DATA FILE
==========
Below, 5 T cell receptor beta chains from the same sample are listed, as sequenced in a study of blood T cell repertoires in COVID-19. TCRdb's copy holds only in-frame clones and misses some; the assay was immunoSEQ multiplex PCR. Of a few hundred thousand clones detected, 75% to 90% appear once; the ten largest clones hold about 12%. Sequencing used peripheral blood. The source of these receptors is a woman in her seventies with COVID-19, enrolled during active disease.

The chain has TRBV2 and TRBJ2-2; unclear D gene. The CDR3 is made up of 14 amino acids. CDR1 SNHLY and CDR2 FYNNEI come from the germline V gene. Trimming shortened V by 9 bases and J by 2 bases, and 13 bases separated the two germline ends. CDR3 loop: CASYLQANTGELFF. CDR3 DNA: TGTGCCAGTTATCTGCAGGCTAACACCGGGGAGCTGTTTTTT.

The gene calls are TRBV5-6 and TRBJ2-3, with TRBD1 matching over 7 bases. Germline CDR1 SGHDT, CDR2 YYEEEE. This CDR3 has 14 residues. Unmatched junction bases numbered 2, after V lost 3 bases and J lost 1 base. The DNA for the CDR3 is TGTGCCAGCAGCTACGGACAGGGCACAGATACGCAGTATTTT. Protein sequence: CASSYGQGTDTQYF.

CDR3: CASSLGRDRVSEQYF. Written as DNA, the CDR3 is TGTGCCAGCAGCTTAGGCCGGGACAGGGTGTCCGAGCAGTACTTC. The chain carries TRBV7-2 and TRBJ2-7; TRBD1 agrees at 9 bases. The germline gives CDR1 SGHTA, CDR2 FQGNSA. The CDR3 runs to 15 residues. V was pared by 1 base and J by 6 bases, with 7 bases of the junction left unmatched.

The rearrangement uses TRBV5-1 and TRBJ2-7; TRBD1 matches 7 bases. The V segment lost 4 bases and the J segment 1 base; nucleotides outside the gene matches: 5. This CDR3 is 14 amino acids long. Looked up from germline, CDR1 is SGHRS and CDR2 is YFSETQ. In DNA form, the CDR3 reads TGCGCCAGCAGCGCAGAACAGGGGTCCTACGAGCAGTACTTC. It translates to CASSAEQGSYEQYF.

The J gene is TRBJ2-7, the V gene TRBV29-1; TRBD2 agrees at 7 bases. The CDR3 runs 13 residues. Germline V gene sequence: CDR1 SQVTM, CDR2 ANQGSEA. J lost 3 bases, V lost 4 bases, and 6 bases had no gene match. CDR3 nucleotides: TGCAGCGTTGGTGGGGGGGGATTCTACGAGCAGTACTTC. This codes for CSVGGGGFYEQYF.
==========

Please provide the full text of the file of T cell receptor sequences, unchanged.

Below, 5 T cell receptor beta chains from the same sample are listed, as sequenced in a study of blood T cell repertoires in COVID-19. TCRdb's copy holds only in-frame clones and misses some; the assay was immunoSEQ multiplex PCR. Of a few hundred thousand clones detected, 75% to 90% appear once; the ten largest clones hold about 12%. Sequencing used peripheral blood. The source of these receptors is a woman in her seventies with COVID-19, enrolled during active disease.

The chain has TRBV2 and TRBJ2-2; unclear D gene. The CDR3 is made up of 14 amino acids. CDR1 SNHLY and CDR2 FYNNEI come from the germline V gene. Trimming shortened V by 9 bases and J by 2 bases, and 13 bases separated the two germline ends. CDR3 loop: CASYLQANTGELFF. CDR3 DNA: TGTGCCAGTTATCTGCAGGCTAACACCGGGGAGCTGTTTTTT.

The gene calls are TRBV5-6 and TRBJ2-3, with TRBD1 matching over 7 bases. Germline CDR1 SGHDT, CDR2 YYEEEE. This CDR3 has 14 residues. Unmatched junction bases numbered 2, after V lost 3 bases and J lost 1 base. The DNA for the CDR3 is TGTGCCAGCAGCTACGGACAGGGCACAGATACGCAGTATTTT. Protein sequence: CASSYGQGTDTQYF.

CDR3: CASSLGRDRVSEQYF. Written as DNA, the CDR3 is TGTGCCAGCAGCTTAGGCCGGGACAGGGTGTCCGAGCAGTACTTC. The chain carries TRBV7-2 and TRBJ2-7; TRBD1 agrees at 9 bases. The germline gives CDR1 SGHTA, CDR2 FQGNSA. The CDR3 runs to 15 residues. V was pared by 1 base and J by 6 bases, with 7 bases of the junction left unmatched.

The rearrangement uses TRBV5-1 and TRBJ2-7; TRBD1 matches 7 bases. The V segment lost 4 bases and the J segment 1 base; nucleotides outside the gene matches: 5. This CDR3 is 14 amino acids long. Looked up from germline, CDR1 is SGHRS and CDR2 is YFSETQ. In DNA form, the CDR3 reads TGCGCCAGCAGCGCAGAACAGGGGTCCTACGAGCAGTACTTC. It translates to CASSAEQGSYEQYF.

The J gene is TRBJ2-7, the V gene TRBV29-1; TRBD2 agrees at 7 bases. The CDR3 runs 13 residues. Germline V gene sequence: CDR1 SQVTM, CDR2 ANQGSEA. J lost 3 bases, V lost 4 bases, and 6 bases had no gene match. CDR3 nucleotides: TGCAGCGTTGGTGGGGGGGGATTCTACGAGCAGTACTTC. This codes for CSVGGGGFYEQYF.